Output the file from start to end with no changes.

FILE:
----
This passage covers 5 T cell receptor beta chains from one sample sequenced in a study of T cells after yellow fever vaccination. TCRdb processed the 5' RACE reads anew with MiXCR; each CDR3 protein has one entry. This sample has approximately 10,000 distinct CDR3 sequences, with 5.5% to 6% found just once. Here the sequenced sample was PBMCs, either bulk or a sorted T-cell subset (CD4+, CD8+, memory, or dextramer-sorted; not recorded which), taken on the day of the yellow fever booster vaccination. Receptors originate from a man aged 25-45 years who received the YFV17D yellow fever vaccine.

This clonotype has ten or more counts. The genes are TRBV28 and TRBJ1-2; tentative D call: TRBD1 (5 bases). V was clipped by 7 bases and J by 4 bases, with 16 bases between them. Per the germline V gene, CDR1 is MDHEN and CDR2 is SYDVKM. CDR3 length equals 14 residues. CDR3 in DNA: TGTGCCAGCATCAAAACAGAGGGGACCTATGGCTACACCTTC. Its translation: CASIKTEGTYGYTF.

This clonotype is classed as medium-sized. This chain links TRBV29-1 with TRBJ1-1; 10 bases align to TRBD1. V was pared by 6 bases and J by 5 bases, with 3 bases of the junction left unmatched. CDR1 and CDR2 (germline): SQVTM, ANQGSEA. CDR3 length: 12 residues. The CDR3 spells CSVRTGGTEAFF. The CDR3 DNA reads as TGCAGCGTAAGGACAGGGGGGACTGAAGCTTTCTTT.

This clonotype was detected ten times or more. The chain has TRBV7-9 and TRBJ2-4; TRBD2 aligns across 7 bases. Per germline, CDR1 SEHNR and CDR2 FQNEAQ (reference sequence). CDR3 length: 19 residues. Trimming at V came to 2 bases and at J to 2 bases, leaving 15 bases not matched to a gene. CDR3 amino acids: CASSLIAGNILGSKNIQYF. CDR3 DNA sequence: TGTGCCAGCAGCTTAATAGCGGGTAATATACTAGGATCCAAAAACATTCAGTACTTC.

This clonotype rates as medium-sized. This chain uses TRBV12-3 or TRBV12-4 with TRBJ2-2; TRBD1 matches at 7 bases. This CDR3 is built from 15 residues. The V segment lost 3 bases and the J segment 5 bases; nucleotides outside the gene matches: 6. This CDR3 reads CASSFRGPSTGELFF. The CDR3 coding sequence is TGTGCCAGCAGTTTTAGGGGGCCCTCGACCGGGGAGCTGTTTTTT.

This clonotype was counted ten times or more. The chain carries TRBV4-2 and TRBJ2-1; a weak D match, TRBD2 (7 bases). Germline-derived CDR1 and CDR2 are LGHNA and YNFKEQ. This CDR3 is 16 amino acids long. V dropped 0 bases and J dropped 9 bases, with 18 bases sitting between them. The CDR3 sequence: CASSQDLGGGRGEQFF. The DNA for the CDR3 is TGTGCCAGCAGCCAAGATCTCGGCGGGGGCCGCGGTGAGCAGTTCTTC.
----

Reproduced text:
This passage covers 5 T cell receptor beta chains from one sample sequenced in a study of T cells after yellow fever vaccination. TCRdb processed the 5' RACE reads anew with MiXCR; each CDR3 protein has one entry. This sample has approximately 10,000 distinct CDR3 sequences, with 5.5% to 6% found just once. Here the sequenced sample was PBMCs, either bulk or a sorted T-cell subset (CD4+, CD8+, memory, or dextramer-sorted; not recorded which), taken on the day of the yellow fever booster vaccination. Receptors originate from a man aged 25-45 years who received the YFV17D yellow fever vaccine.

This clonotype has ten or more counts. The genes are TRBV28 and TRBJ1-2; tentative D call: TRBD1 (5 bases). V was clipped by 7 bases and J by 4 bases, with 16 bases between them. Per the germline V gene, CDR1 is MDHEN and CDR2 is SYDVKM. CDR3 length equals 14 residues. CDR3 in DNA: TGTGCCAGCATCAAAACAGAGGGGACCTATGGCTACACCTTC. Its translation: CASIKTEGTYGYTF.

This clonotype is classed as medium-sized. This chain links TRBV29-1 with TRBJ1-1; 10 bases align to TRBD1. V was pared by 6 bases and J by 5 bases, with 3 bases of the junction left unmatched. CDR1 and CDR2 (germline): SQVTM, ANQGSEA. CDR3 length: 12 residues. The CDR3 spells CSVRTGGTEAFF. The CDR3 DNA reads as TGCAGCGTAAGGACAGGGGGGACTGAAGCTTTCTTT.

This clonotype was detected ten times or more. The chain has TRBV7-9 and TRBJ2-4; TRBD2 aligns across 7 bases. Per germline, CDR1 SEHNR and CDR2 FQNEAQ (reference sequence). CDR3 length: 19 residues. Trimming at V came to 2 bases and at J to 2 bases, leaving 15 bases not matched to a gene. CDR3 amino acids: CASSLIAGNILGSKNIQYF. CDR3 DNA sequence: TGTGCCAGCAGCTTAATAGCGGGTAATATACTAGGATCCAAAAACATTCAGTACTTC.

This clonotype rates as medium-sized. This chain uses TRBV12-3 or TRBV12-4 with TRBJ2-2; TRBD1 matches at 7 bases. This CDR3 is built from 15 residues. The V segment lost 3 bases and the J segment 5 bases; nucleotides outside the gene matches: 6. This CDR3 reads CASSFRGPSTGELFF. The CDR3 coding sequence is TGTGCCAGCAGTTTTAGGGGGCCCTCGACCGGGGAGCTGTTTTTT.

This clonotype was counted ten times or more. The chain carries TRBV4-2 and TRBJ2-1; a weak D match, TRBD2 (7 bases). Germline-derived CDR1 and CDR2 are LGHNA and YNFKEQ. This CDR3 is 16 amino acids long. V dropped 0 bases and J dropped 9 bases, with 18 bases sitting between them. The CDR3 sequence: CASSQDLGGGRGEQFF. The DNA for the CDR3 is TGTGCCAGCAGCCAAGATCTCGGCGGGGGCCGCGGTGAGCAGTTCTTC.